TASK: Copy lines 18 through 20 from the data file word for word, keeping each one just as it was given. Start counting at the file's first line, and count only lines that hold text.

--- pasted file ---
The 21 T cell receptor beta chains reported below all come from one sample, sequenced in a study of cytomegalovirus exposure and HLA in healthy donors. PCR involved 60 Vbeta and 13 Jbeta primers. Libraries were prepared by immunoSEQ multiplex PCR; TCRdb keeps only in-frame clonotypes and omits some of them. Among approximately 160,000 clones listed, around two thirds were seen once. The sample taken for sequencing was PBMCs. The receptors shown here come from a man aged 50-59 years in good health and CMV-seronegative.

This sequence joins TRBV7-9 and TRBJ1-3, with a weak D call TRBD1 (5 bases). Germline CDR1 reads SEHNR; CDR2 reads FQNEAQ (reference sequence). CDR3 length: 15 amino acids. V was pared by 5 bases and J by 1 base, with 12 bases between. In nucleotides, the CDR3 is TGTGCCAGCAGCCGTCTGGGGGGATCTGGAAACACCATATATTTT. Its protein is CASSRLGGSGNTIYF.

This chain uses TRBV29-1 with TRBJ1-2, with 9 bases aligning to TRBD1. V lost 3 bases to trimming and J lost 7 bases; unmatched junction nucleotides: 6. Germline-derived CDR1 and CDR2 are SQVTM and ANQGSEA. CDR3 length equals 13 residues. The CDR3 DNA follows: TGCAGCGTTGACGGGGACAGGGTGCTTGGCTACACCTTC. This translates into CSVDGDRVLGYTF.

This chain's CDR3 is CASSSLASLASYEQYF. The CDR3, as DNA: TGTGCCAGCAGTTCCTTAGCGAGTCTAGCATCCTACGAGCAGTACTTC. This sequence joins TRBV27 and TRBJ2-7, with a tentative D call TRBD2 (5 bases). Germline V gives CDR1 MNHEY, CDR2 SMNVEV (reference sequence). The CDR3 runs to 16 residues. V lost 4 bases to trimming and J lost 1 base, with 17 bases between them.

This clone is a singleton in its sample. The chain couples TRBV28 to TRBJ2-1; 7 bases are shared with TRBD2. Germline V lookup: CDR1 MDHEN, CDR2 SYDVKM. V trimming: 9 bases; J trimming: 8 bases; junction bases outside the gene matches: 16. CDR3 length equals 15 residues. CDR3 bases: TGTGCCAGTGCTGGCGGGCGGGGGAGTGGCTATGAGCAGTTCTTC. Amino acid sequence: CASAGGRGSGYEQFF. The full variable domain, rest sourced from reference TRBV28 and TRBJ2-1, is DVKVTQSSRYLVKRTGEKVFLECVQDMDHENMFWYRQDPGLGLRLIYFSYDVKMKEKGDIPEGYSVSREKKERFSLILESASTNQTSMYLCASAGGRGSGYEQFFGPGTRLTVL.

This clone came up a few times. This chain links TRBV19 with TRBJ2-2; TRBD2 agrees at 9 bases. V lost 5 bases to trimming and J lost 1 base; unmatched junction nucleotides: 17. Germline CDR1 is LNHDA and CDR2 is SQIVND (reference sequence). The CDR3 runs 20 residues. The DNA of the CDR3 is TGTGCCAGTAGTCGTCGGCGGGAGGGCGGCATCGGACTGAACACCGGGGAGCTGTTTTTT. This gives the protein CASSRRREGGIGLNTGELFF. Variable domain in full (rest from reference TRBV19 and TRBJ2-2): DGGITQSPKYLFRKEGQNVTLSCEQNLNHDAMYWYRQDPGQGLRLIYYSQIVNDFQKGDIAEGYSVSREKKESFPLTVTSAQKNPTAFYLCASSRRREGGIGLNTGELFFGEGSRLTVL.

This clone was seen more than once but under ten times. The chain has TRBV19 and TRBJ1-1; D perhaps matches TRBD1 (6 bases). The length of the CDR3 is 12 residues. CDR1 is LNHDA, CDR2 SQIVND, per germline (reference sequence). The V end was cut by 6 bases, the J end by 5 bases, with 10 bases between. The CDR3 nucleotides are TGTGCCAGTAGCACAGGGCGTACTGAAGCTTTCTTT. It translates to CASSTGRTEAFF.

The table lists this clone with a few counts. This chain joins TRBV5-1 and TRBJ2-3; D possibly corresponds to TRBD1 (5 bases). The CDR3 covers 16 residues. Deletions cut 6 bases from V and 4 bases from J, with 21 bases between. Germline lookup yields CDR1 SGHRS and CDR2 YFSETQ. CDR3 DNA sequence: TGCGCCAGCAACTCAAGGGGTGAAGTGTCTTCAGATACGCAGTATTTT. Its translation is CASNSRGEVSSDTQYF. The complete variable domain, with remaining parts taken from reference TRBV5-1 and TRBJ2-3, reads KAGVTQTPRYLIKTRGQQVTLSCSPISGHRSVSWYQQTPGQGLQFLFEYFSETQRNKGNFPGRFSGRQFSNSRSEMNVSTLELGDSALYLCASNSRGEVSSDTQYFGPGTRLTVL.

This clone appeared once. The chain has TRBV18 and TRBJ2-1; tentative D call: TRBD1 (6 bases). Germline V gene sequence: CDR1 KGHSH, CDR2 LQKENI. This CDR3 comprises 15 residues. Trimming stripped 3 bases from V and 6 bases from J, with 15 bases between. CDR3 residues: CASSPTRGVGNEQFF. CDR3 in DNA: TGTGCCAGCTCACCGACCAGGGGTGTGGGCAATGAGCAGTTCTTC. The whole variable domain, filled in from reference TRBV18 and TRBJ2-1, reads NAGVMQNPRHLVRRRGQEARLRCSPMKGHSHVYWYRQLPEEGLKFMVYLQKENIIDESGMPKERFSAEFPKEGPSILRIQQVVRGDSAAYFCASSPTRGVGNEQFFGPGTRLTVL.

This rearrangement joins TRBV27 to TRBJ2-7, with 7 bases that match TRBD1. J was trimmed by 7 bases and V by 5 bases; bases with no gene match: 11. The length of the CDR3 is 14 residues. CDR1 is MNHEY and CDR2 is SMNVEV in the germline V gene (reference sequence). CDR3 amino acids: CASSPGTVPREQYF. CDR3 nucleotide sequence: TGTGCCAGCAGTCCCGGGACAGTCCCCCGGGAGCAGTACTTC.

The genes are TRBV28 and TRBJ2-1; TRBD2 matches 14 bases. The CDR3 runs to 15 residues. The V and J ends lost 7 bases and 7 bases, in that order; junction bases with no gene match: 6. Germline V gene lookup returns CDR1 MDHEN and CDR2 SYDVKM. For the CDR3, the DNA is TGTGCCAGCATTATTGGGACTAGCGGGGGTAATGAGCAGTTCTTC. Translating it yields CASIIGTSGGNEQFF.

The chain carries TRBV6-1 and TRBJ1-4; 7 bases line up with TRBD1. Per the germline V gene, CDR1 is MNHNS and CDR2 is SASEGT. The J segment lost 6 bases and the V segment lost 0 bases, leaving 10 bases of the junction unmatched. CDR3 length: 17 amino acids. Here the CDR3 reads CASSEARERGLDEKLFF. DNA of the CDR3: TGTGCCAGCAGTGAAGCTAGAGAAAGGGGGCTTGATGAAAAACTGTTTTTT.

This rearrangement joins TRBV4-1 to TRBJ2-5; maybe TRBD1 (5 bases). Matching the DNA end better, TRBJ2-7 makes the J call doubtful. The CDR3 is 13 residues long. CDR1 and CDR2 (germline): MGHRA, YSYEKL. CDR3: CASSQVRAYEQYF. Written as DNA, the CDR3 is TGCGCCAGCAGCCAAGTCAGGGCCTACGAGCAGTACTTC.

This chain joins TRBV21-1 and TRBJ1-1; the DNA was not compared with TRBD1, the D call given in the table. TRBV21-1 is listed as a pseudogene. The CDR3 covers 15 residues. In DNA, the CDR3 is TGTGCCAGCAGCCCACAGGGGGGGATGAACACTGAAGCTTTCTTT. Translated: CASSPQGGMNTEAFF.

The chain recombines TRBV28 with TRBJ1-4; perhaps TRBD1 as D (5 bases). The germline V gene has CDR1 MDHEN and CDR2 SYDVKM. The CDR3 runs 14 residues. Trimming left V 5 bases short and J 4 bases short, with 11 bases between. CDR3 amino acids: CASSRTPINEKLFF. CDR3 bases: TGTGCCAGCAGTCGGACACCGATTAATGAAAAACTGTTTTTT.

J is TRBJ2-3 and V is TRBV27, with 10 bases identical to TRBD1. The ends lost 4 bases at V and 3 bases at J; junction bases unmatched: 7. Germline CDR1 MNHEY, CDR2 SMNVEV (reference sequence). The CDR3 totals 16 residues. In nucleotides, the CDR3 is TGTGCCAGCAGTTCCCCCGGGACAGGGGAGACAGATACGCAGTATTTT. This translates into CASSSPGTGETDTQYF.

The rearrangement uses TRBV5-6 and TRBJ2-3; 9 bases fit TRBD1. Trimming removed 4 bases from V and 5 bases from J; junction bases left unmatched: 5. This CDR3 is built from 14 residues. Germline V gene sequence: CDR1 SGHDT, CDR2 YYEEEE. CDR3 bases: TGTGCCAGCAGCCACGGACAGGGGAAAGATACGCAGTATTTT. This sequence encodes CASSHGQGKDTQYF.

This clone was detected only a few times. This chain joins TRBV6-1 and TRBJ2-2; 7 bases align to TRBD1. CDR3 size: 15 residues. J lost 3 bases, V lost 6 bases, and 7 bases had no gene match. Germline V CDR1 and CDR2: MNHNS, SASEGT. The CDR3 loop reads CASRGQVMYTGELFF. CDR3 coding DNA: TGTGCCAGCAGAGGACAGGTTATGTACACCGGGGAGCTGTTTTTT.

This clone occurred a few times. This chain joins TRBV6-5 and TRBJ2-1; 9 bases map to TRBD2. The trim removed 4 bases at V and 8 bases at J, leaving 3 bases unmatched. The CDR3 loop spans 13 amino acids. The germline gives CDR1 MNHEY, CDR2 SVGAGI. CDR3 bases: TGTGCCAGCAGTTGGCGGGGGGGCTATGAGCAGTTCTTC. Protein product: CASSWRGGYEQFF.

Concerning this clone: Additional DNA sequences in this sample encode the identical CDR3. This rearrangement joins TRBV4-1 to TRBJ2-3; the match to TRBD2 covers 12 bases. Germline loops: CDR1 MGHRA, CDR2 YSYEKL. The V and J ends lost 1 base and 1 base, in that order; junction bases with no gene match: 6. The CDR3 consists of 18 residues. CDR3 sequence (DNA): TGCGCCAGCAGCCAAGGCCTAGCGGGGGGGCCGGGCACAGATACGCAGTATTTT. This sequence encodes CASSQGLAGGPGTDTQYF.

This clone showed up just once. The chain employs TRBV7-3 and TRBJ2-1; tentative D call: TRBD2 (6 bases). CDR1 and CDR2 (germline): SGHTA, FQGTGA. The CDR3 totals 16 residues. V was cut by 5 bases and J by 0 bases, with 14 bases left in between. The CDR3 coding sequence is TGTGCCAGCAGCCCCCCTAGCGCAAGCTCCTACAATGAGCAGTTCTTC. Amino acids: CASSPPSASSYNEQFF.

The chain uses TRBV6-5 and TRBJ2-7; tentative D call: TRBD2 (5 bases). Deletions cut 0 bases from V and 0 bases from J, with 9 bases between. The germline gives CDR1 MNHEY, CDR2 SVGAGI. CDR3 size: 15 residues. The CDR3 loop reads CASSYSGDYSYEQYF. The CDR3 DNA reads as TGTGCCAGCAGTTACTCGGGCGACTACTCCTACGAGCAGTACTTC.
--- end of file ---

This clone was detected only a few times. This chain joins TRBV6-1 and TRBJ2-2; 7 bases align to TRBD1. CDR3 size: 15 residues. J lost 3 bases, V lost 6 bases, and 7 bases had no gene match. Germline V CDR1 and CDR2: MNHNS, SASEGT. The CDR3 loop reads CASRGQVMYTGELFF. CDR3 coding DNA: TGTGCCAGCAGAGGACAGGTTATGTACACCGGGGAGCTGTTTTTT.

This clone occurred a few times. This chain joins TRBV6-5 and TRBJ2-1; 9 bases map to TRBD2. The trim removed 4 bases at V and 8 bases at J, leaving 3 bases unmatched. The CDR3 loop spans 13 amino acids. The germline gives CDR1 MNHEY, CDR2 SVGAGI. CDR3 bases: TGTGCCAGCAGTTGGCGGGGGGGCTATGAGCAGTTCTTC. Protein product: CASSWRGGYEQFF.

Concerning this clone: Additional DNA sequences in this sample encode the identical CDR3. This rearrangement joins TRBV4-1 to TRBJ2-3; the match to TRBD2 covers 12 bases. Germline loops: CDR1 MGHRA, CDR2 YSYEKL. The V and J ends lost 1 base and 1 base, in that order; junction bases with no gene match: 6. The CDR3 consists of 18 residues. CDR3 sequence (DNA): TGCGCCAGCAGCCAAGGCCTAGCGGGGGGGCCGGGCACAGATACGCAGTATTTT. This sequence encodes CASSQGLAGGPGTDTQYF.